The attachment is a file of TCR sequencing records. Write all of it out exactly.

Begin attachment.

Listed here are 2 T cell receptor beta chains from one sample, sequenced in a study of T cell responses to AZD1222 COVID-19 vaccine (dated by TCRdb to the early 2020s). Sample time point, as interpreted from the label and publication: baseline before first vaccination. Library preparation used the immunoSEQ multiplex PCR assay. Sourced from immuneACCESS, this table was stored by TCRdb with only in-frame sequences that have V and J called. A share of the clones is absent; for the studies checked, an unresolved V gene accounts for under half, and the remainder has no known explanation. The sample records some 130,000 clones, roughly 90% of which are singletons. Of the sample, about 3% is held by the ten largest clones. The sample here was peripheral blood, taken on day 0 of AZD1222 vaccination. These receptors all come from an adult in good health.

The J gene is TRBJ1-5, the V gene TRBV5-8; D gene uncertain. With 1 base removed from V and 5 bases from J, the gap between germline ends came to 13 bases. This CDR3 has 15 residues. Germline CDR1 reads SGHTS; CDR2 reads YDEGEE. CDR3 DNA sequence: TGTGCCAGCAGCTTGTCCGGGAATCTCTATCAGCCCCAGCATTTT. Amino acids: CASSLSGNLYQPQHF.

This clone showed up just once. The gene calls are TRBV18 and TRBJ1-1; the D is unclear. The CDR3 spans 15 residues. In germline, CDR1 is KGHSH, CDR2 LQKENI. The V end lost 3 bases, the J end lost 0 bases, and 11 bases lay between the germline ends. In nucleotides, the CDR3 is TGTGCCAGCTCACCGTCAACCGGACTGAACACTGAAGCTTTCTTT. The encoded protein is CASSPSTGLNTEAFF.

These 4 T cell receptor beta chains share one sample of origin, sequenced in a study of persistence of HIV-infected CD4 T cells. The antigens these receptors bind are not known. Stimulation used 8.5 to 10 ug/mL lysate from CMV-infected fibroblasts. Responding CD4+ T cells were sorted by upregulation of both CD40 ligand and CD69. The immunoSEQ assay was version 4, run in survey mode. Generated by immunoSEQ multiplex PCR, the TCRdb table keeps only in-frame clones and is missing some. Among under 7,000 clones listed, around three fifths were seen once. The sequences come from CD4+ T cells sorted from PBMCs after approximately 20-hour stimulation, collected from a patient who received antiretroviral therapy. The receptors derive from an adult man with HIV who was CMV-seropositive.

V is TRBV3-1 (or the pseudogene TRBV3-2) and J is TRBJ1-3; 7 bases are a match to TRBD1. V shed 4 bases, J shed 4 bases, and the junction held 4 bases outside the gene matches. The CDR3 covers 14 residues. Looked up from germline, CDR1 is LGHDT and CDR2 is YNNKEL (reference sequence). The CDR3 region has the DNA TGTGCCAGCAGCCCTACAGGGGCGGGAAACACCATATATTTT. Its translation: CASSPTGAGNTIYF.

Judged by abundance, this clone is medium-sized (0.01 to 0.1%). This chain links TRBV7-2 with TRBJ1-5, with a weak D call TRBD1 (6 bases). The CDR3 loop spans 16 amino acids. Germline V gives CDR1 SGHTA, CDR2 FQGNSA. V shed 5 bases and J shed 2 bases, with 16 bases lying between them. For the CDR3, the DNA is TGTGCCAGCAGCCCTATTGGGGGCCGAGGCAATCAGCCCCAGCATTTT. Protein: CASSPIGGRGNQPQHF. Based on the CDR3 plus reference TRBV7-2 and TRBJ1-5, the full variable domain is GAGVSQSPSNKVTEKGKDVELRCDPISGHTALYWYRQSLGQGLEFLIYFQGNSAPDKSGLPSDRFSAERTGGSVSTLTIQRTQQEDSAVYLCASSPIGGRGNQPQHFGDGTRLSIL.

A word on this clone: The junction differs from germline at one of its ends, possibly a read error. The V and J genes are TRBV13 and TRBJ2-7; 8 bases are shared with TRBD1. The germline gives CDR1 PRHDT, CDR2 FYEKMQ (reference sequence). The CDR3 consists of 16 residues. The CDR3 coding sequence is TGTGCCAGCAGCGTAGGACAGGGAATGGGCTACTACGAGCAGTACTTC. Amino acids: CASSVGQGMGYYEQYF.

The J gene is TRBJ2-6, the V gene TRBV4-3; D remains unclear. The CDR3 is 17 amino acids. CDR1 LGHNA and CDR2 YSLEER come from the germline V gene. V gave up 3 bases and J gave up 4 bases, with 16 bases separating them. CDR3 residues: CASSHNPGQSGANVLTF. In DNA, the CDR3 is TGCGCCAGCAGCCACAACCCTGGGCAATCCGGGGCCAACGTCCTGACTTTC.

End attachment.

Listed here are 2 T cell receptor beta chains from one sample, sequenced in a study of T cell responses to AZD1222 COVID-19 vaccine (dated by TCRdb to the early 2020s). Sample time point, as interpreted from the label and publication: baseline before first vaccination. Library preparation used the immunoSEQ multiplex PCR assay. Sourced from immuneACCESS, this table was stored by TCRdb with only in-frame sequences that have V and J called. A share of the clones is absent; for the studies checked, an unresolved V gene accounts for under half, and the remainder has no known explanation. The sample records some 130,000 clones, roughly 90% of which are singletons. Of the sample, about 3% is held by the ten largest clones. The sample here was peripheral blood, taken on day 0 of AZD1222 vaccination. These receptors all come from an adult in good health.

The J gene is TRBJ1-5, the V gene TRBV5-8; D gene uncertain. With 1 base removed from V and 5 bases from J, the gap between germline ends came to 13 bases. This CDR3 has 15 residues. Germline CDR1 reads SGHTS; CDR2 reads YDEGEE. CDR3 DNA sequence: TGTGCCAGCAGCTTGTCCGGGAATCTCTATCAGCCCCAGCATTTT. Amino acids: CASSLSGNLYQPQHF.

This clone showed up just once. The gene calls are TRBV18 and TRBJ1-1; the D is unclear. The CDR3 spans 15 residues. In germline, CDR1 is KGHSH, CDR2 LQKENI. The V end lost 3 bases, the J end lost 0 bases, and 11 bases lay between the germline ends. In nucleotides, the CDR3 is TGTGCCAGCTCACCGTCAACCGGACTGAACACTGAAGCTTTCTTT. The encoded protein is CASSPSTGLNTEAFF.

These 4 T cell receptor beta chains share one sample of origin, sequenced in a study of persistence of HIV-infected CD4 T cells. The antigens these receptors bind are not known. Stimulation used 8.5 to 10 ug/mL lysate from CMV-infected fibroblasts. Responding CD4+ T cells were sorted by upregulation of both CD40 ligand and CD69. The immunoSEQ assay was version 4, run in survey mode. Generated by immunoSEQ multiplex PCR, the TCRdb table keeps only in-frame clones and is missing some. Among under 7,000 clones listed, around three fifths were seen once. The sequences come from CD4+ T cells sorted from PBMCs after approximately 20-hour stimulation, collected from a patient who received antiretroviral therapy. The receptors derive from an adult man with HIV who was CMV-seropositive.

V is TRBV3-1 (or the pseudogene TRBV3-2) and J is TRBJ1-3; 7 bases are a match to TRBD1. V shed 4 bases, J shed 4 bases, and the junction held 4 bases outside the gene matches. The CDR3 covers 14 residues. Looked up from germline, CDR1 is LGHDT and CDR2 is YNNKEL (reference sequence). The CDR3 region has the DNA TGTGCCAGCAGCCCTACAGGGGCGGGAAACACCATATATTTT. Its translation: CASSPTGAGNTIYF.

Judged by abundance, this clone is medium-sized (0.01 to 0.1%). This chain links TRBV7-2 with TRBJ1-5, with a weak D call TRBD1 (6 bases). The CDR3 loop spans 16 amino acids. Germline V gives CDR1 SGHTA, CDR2 FQGNSA. V shed 5 bases and J shed 2 bases, with 16 bases lying between them. For the CDR3, the DNA is TGTGCCAGCAGCCCTATTGGGGGCCGAGGCAATCAGCCCCAGCATTTT. Protein: CASSPIGGRGNQPQHF. Based on the CDR3 plus reference TRBV7-2 and TRBJ1-5, the full variable domain is GAGVSQSPSNKVTEKGKDVELRCDPISGHTALYWYRQSLGQGLEFLIYFQGNSAPDKSGLPSDRFSAERTGGSVSTLTIQRTQQEDSAVYLCASSPIGGRGNQPQHFGDGTRLSIL.

A word on this clone: The junction differs from germline at one of its ends, possibly a read error. The V and J genes are TRBV13 and TRBJ2-7; 8 bases are shared with TRBD1. The germline gives CDR1 PRHDT, CDR2 FYEKMQ (reference sequence). The CDR3 consists of 16 residues. The CDR3 coding sequence is TGTGCCAGCAGCGTAGGACAGGGAATGGGCTACTACGAGCAGTACTTC. Amino acids: CASSVGQGMGYYEQYF.

The J gene is TRBJ2-6, the V gene TRBV4-3; D remains unclear. The CDR3 is 17 amino acids. CDR1 LGHNA and CDR2 YSLEER come from the germline V gene. V gave up 3 bases and J gave up 4 bases, with 16 bases separating them. CDR3 residues: CASSHNPGQSGANVLTF. In DNA, the CDR3 is TGCGCCAGCAGCCACAACCCTGGGCAATCCGGGGCCAACGTCCTGACTTTC.